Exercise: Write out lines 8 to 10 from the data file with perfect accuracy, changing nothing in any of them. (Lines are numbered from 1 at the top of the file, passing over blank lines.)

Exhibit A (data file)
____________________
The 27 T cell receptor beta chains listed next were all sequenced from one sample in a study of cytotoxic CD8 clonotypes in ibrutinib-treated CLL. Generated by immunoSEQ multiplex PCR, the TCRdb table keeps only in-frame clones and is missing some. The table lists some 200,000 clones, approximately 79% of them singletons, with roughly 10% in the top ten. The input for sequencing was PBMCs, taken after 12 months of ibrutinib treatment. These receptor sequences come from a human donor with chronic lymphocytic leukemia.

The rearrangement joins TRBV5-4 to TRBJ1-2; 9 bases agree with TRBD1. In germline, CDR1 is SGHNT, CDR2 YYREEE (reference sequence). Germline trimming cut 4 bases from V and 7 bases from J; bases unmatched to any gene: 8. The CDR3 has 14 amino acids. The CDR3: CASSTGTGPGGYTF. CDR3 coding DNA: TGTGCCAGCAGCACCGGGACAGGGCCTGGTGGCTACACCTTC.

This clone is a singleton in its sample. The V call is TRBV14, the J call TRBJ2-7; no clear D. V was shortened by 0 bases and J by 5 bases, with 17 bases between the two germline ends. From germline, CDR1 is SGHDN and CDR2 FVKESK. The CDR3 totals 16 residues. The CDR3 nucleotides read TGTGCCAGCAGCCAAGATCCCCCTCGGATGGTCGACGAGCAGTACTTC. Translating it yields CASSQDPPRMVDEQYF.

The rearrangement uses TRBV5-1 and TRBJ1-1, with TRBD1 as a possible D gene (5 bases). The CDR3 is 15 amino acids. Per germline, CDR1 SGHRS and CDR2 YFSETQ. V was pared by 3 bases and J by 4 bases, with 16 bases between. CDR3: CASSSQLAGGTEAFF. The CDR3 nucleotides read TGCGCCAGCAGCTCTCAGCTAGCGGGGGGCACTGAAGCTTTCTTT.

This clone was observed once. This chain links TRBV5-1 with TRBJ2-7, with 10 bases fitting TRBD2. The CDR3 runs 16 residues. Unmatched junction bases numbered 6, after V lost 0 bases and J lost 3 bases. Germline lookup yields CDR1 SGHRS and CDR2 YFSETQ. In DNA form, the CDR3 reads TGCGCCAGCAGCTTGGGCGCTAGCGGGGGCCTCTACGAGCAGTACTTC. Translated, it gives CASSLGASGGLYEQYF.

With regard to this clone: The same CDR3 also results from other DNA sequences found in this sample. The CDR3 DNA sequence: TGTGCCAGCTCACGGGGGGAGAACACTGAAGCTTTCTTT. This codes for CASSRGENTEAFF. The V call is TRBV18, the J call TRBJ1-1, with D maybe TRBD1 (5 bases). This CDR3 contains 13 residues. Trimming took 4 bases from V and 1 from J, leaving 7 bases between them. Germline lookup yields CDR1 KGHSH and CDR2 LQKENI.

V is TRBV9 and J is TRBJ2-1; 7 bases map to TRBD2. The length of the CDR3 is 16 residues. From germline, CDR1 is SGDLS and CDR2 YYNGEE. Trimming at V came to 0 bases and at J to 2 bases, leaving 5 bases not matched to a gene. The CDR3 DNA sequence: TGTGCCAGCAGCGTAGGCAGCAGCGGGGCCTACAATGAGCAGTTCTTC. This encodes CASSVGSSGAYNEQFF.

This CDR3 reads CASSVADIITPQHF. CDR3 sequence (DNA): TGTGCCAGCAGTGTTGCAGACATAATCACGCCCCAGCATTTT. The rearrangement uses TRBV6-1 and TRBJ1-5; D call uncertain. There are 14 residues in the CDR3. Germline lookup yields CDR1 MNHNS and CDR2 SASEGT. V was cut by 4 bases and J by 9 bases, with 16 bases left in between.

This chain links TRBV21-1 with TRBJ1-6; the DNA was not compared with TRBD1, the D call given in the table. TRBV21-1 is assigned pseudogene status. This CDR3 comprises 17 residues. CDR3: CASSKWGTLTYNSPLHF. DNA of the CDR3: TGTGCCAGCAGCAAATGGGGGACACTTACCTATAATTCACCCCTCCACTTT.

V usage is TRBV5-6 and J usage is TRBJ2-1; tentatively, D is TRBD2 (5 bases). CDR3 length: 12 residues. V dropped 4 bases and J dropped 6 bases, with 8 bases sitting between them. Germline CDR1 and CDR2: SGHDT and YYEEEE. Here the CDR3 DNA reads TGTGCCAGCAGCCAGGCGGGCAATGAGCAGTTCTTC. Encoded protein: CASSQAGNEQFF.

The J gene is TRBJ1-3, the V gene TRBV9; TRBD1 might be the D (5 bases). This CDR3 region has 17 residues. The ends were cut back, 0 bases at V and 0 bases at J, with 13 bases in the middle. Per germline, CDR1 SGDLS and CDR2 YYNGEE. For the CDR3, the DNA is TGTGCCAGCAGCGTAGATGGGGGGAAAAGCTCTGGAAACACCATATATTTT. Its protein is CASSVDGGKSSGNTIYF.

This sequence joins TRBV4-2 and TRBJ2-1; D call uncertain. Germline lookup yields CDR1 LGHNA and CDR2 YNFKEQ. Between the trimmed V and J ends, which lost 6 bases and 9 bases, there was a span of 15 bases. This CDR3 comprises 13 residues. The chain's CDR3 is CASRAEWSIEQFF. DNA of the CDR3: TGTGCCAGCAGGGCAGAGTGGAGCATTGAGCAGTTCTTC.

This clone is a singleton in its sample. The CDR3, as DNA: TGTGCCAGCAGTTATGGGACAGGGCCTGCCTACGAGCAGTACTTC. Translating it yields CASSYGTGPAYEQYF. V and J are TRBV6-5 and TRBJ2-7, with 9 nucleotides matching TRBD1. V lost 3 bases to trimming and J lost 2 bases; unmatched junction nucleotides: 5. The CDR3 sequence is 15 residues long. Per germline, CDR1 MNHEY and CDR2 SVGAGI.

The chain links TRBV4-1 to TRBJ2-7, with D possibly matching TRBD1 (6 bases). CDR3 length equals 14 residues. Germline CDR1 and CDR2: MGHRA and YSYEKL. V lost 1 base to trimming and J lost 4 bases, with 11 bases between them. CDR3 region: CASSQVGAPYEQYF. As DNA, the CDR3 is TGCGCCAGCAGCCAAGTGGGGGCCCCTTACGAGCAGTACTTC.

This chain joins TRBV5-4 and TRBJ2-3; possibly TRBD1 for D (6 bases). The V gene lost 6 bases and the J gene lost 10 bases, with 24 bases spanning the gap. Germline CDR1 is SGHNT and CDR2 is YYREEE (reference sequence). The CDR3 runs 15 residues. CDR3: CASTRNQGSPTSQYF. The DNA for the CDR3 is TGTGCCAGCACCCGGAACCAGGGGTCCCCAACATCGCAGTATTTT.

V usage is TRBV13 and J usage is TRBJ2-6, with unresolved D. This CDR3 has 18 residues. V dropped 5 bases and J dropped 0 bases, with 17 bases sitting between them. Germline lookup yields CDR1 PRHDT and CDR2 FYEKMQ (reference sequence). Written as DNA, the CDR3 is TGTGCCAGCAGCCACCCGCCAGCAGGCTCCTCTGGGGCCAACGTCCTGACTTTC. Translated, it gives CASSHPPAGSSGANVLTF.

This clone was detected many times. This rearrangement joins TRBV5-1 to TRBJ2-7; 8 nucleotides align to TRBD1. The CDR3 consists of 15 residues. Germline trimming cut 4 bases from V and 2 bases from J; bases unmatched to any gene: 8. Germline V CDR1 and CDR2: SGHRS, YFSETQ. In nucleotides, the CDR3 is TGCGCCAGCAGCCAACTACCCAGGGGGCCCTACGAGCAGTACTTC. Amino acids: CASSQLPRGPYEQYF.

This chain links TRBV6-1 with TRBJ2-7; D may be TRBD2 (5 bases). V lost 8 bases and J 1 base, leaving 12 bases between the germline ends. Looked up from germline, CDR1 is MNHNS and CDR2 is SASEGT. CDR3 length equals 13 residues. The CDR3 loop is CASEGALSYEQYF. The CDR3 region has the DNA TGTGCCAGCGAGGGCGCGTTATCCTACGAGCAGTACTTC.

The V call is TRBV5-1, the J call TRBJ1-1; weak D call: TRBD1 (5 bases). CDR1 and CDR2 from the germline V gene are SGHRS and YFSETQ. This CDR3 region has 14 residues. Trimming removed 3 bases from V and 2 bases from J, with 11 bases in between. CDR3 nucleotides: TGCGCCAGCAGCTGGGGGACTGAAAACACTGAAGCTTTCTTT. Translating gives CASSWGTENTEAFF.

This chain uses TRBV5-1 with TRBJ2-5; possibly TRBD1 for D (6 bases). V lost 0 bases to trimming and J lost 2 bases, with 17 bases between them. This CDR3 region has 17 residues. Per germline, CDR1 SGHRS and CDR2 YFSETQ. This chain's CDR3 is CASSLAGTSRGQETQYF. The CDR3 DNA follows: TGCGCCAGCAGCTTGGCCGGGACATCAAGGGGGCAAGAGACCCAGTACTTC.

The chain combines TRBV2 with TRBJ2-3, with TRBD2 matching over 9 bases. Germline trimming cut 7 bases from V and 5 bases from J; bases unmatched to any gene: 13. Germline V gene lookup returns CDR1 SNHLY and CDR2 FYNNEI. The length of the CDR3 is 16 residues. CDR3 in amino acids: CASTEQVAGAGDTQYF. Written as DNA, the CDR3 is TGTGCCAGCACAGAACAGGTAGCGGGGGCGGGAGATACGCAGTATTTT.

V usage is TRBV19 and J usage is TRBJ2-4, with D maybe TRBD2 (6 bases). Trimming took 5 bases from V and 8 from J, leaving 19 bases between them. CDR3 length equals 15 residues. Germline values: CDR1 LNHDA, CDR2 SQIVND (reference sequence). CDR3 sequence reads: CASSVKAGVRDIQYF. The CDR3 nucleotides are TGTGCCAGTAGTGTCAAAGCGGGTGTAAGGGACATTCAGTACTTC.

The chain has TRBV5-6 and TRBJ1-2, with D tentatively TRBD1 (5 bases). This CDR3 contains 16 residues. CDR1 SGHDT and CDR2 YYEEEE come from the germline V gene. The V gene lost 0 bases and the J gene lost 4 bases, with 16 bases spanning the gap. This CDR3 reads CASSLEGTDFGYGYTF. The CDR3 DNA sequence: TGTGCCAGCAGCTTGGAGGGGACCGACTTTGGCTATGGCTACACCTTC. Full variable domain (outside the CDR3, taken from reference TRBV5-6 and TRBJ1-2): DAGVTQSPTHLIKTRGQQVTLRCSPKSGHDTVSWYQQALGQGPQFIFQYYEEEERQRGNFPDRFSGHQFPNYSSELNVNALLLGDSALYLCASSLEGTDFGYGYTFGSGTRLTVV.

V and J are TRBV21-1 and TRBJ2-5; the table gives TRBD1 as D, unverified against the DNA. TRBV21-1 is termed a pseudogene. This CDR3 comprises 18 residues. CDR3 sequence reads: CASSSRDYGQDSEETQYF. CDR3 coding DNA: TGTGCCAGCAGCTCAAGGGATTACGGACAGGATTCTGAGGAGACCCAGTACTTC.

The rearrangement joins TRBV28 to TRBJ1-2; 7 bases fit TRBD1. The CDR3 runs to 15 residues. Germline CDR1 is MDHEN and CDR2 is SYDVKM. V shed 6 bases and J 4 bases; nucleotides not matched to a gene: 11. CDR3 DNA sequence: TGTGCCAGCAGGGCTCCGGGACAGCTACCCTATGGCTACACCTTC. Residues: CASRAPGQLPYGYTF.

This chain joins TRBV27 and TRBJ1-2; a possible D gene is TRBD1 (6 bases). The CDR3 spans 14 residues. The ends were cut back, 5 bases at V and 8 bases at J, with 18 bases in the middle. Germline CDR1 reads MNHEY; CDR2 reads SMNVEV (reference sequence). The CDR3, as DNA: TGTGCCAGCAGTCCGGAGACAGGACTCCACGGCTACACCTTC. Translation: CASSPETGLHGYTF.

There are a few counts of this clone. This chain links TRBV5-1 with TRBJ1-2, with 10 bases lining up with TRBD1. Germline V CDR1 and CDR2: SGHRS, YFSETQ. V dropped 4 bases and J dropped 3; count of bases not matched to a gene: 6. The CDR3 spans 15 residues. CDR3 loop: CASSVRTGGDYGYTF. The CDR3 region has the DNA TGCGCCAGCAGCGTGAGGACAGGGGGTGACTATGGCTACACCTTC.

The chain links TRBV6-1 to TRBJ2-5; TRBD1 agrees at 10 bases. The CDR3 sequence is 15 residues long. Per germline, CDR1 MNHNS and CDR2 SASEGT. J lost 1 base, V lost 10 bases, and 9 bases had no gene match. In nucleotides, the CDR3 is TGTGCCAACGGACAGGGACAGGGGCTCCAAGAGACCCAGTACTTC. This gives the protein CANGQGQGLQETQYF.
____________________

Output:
This CDR3 reads CASSVADIITPQHF. CDR3 sequence (DNA): TGTGCCAGCAGTGTTGCAGACATAATCACGCCCCAGCATTTT. The rearrangement uses TRBV6-1 and TRBJ1-5; D call uncertain. There are 14 residues in the CDR3. Germline lookup yields CDR1 MNHNS and CDR2 SASEGT. V was cut by 4 bases and J by 9 bases, with 16 bases left in between.

This chain links TRBV21-1 with TRBJ1-6; the DNA was not compared with TRBD1, the D call given in the table. TRBV21-1 is assigned pseudogene status. This CDR3 comprises 17 residues. CDR3: CASSKWGTLTYNSPLHF. DNA of the CDR3: TGTGCCAGCAGCAAATGGGGGACACTTACCTATAATTCACCCCTCCACTTT.

V usage is TRBV5-6 and J usage is TRBJ2-1; tentatively, D is TRBD2 (5 bases). CDR3 length: 12 residues. V dropped 4 bases and J dropped 6 bases, with 8 bases sitting between them. Germline CDR1 and CDR2: SGHDT and YYEEEE. Here the CDR3 DNA reads TGTGCCAGCAGCCAGGCGGGCAATGAGCAGTTCTTC. Encoded protein: CASSQAGNEQFF.